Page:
How Rainbow Serpent’s evolving program keeps it culturally relevant two decades in

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How Rainbow Serpent’s evolving program keeps it culturally relevant two decades in

Rainbow Serpent
Photo: James Gillot
Photo: James Gillot
Photo: James Gillot
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Words by Sam Howard

Each year, people travel from all corners of the globe to join thousands of other like-minded groovers in the dusty hills of the annual Rainbow Serpent festival.

A quarter of a century is a remarkable feat considering Australia’s challenging festival climate right now. So, how has the beloved institution managed to maintain its culture and its right to exist for more than two decades?

Way back in 1998, a small group of friends decided they wanted to create a special event that incorporated elements of music, art and connection to the land. It was about providing a space for people to experience an alternative way of life, far away from the anxieties and negativity that often plague our everyday lives.

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With a collective group of open-minded people Rainbow Serpent was born and it wasn’t long before the Dja Dja Wurrung and Wadawurrung people, whose countries border the land, were deeply incorporated into the festival. Tim Harvey’s been involved in organising the festival for nearly 15 years now and has been going for the last 21. So understandably, he and the team have seen many faces, many artists, many unforgettable moments and, of course, many challenges along the way.

“The diversity of the content has radically increased over the years, going from predominantly trance in its early days to incorporating a much wider range of electronic and non-electronic music too,” says Harvey. He says the team has never believed in having a lineup with just a bunch of high-calibre names. For Rainbow, it’s always been about representing a diverse selection of musical styles from across the world, and as each year goes by, that diversity grows stronger. “There’s always something different depending on the stage you go to,” he says.

It’s not just about the music, either. As the acts on the lineup continue to surprise and delight music lovers, the growth of visual art, ceremonies, workshops and other unexpected experiences on the bill continue to electrify punters too.

“There are some of the most beautiful installations, artwork and structures from both international and domestic artists coming this year. We try to curate a program that in some way has some commentary on either consumerism or politics,” says Harvey. “It’s a wonderland of different sensory stimulation at Rainbow, depending on what your fix is.”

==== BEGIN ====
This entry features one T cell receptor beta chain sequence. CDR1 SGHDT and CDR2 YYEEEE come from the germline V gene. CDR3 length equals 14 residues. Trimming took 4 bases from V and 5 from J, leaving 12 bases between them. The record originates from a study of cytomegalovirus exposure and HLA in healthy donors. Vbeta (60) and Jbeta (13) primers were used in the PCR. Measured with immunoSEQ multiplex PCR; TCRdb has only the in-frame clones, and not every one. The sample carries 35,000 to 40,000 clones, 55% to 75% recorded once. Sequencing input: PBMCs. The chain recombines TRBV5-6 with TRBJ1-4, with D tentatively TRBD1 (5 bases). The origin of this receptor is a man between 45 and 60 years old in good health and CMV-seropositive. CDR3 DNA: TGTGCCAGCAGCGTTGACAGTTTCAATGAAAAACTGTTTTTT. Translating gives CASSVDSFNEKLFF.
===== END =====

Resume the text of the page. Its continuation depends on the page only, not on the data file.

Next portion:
The festival has also been instrumental in incubating the Rainbow community around it, co-funding the Servo@23 arts hub project and the Rainbow Community Grants program. Every cent spent on purchasing Rainbow souvenir programs at the festival goes into the grants scheme, funding which then goes to worthy members of the wider community.

Then there are the many ceremonies that are the backbone of Rainbow’s cultural heritage. Indigenous communities come from around the world to take part in the special rituals across the long weekend. Together, these groups make up a community that is unlike any other in the world.

But Rainbow Serpent’s culture has experienced some significant hurdles in the past few years. The recent ‘war on festivals’ has left events like Rainbow with arbitrary fingers pointed at it – and the existence of many music festivals is threatened by police and the media’s framing of drug use. If there was a bigger presence of police at the football or the races, would this be the same conversation? After two decades, Harvey has seen how a zero-tolerance policy at festivals can often cause more harm than good.

“Our festival hasn’t changed as much as the culture outside of the festival has, alongside the effects that 30 years of prohibition have had in terms of drug harm. Today there’s an almost commercialisation of drug culture,” says Harvey. “The culture hasn’t shifted in tandem with a change in education. Festivals are left with the consequences of policy not in our remit to influence. We’re dealing with the hangover of failed government policy.”

Today, festivals are navigating the damage that harsh policies have had on the industry, people’s livelihoods and the communities that play a significant role in punters’ lives. “The thing is, these policies obviously don’t fix the issue of drug harm anyway. We all know there needs to be a fundamental change in the way we approach use and harm and I think anyone who has intelligence or critical thinking has worked that one out over a decade ago.

The fact that we still sit and argue over this while people are dying is just inexcusable,” Harvey says.

Despite these challenges, as one of the country’s biggest and oldest multifaceted festivals, Rainbow Serpent continues to thrive. “There’s a genuine desire of everyone involved in Rainbow to lift people up,” Harvey says. “That culture comes through so many aspects of the festival, whether that’s its Indigenous culture, the generations of families who attend, what’s going on in the village or the music bringing people together to dance to syncopated beats. There’s an unreal ‘togetherness’ you won’t find anywhere else.”

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